As the Hong Kong government takes to the courts to challenge the right of two pro-independence politicians to swear in as lawmakers in the city’s legislature, many are looking to the judiciary as the last line of defense against Beijing’s growing encroachment on Hong Kong’s autonomy.
Tomorrow a hearing will begin to decide the fate of two young aspiring politicians, Yau Wai-ching and Baggio Leung, who were elected to the legislature in September elections. The judge in the case, Au Hing-cheung, has practiced law in Hong Kong since 1998, and has nine years of experience as a judge. Hong Kong’s “Basic Law” guarantees the city’s courts the right to “exercise judicial power independently, free from any interference.”
Nonetheless, Hong Kong chief executive Leung Chun-ying has already warned he has not ruled out asking Beijing to interfere as an option. That directly refutes justice secretary Rimsky Yuen saying the matter would be handled by Hong Kong only. The issue was apparently added to the agenda of the Chinese Communist Party’s “sixth plenum” meeting last week, and the mainland’s top legislative body is reportedly meeting Nov. 3 to discuss an interpretation of the Basic Law in response to the hearing.
The situation threatens one of the few pillars of the “One Country, Two Systems” principle—espoused by Chinese leader Deng Xiaoping when the city was handed over from Britain to China—that is still strong. Hong Kong’s executive branch, with the deeply unpopular Leung at its helm, is already considered under Beijing’s control; the legislature’s convoluted voting structure gives an edge to pro-Beijing candidates; local media and academia are threatened by China’s Communist Party, and free speech in the city is under attack.
Right now, the judiciary “remains, for the most part, robustly independent,” said Alvin Cheung, a doctoral student at NYU who previously conducted outsourced prosecutions for Hong Kong’s justice department. But, he said, “the institutional pressures on the judiciary have only been increasing over time, and that trend is unlikely to reverse.”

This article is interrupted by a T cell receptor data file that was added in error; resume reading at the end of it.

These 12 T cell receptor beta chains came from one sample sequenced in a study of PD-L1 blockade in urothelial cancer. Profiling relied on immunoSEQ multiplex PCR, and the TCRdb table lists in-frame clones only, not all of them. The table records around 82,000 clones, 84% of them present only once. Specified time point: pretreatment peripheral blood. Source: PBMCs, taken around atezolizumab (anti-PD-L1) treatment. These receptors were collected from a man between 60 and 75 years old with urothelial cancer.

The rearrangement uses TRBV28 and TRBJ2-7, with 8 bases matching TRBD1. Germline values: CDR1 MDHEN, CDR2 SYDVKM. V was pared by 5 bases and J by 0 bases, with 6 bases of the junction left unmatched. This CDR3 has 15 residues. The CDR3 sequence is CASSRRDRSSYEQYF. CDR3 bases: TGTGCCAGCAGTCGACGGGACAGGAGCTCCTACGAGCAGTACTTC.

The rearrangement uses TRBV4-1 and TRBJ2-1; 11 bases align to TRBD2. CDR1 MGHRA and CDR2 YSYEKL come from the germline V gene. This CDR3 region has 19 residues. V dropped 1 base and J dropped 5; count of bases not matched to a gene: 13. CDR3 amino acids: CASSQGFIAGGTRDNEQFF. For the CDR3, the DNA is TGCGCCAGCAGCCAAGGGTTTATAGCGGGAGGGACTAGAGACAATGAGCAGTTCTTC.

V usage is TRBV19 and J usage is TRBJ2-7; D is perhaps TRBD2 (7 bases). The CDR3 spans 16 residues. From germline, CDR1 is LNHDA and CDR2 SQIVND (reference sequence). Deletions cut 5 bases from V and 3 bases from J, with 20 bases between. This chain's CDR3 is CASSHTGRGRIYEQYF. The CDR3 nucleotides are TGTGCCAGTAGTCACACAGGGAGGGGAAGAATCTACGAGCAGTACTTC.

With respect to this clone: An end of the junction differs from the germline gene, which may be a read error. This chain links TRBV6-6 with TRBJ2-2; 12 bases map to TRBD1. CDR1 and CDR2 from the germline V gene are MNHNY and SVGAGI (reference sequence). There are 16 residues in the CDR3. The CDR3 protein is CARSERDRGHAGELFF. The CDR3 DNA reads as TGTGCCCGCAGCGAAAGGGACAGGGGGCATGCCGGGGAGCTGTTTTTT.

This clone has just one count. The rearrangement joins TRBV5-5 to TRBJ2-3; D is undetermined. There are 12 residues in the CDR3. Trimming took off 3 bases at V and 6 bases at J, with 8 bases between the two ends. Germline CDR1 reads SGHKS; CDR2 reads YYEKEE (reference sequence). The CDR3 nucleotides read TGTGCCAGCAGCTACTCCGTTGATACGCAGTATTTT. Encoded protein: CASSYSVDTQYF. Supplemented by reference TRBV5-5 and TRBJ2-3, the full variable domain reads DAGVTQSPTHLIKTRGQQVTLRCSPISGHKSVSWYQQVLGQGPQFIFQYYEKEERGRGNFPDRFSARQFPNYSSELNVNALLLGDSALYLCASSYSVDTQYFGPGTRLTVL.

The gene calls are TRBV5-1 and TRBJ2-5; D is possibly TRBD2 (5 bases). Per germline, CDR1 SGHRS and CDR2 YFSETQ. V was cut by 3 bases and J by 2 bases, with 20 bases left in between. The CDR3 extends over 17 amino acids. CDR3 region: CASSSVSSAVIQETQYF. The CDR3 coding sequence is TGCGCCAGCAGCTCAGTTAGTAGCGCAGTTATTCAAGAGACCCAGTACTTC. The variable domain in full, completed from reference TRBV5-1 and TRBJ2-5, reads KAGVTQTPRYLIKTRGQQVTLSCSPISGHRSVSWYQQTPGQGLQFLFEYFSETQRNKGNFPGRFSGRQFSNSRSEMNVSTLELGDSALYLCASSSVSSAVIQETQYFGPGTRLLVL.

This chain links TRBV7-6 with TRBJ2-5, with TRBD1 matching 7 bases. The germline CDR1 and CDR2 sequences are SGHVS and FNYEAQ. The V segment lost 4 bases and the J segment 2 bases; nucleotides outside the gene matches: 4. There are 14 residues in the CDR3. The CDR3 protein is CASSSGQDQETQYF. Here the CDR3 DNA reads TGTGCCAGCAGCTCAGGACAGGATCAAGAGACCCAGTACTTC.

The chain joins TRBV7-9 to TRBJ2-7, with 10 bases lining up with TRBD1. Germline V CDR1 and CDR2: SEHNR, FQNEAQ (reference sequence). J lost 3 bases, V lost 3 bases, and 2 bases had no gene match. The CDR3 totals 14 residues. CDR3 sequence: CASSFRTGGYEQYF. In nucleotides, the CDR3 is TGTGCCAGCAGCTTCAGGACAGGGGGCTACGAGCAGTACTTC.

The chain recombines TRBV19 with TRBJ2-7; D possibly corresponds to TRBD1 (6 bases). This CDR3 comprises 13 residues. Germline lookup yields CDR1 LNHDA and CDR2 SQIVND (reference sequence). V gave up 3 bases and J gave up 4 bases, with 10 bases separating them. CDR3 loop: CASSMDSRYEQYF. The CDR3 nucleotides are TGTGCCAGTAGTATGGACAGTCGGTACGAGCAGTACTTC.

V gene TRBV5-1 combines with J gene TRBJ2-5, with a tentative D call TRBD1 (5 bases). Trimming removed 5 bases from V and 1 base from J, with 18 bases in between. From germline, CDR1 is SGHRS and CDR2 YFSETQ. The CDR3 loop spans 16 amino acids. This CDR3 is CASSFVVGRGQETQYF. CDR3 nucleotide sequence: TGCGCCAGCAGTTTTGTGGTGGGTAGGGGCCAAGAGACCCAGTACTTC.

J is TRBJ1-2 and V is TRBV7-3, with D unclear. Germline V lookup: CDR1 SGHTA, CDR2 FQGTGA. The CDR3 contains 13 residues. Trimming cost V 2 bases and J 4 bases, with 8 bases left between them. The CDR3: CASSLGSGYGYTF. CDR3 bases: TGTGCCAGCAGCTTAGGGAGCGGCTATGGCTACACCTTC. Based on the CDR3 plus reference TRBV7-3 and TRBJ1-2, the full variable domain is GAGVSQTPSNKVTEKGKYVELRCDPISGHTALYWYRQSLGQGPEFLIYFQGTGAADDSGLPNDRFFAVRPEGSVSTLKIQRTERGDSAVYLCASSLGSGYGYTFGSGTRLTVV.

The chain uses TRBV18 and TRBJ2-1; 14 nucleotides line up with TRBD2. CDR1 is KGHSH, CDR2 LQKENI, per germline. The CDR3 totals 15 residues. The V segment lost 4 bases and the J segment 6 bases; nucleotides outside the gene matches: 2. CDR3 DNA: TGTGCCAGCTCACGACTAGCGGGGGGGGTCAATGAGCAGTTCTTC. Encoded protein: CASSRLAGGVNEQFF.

This week’s case centers around two members of a political party called Youngspiration that was born out of 2014’s pre-democracy Occupy protests. Weeks after they won seats in September’s legislative elections, the two still have not been sworn in as lawmakers. On the first attempt, their oaths were nullified by the Legislative Council (LegCo) president because the two used a racial slur against Chinese people. Their second attempt was then thwarted by an eleventh-hour judicial challenge by the Hong Kong government (followed by a walk-out by pro-Beijing legislators to sabotage the LegCo session). Neither took their oaths in a council meeting held today.
The government’s decision to use the court to interfere in what is seen to be the legislature’s affairs is also problematic. It raises fears that the separation of powers between the three branches of government, also enshrined under the “One Country, Two Systems” principle, is under grave threat. While chief executive Leung had every legal right to use the court in such a way, the decision to do so sets a dangerous precedent, said Kevin Yam, a member of the pro-democracy advocacy group the Progressive Lawyers Group.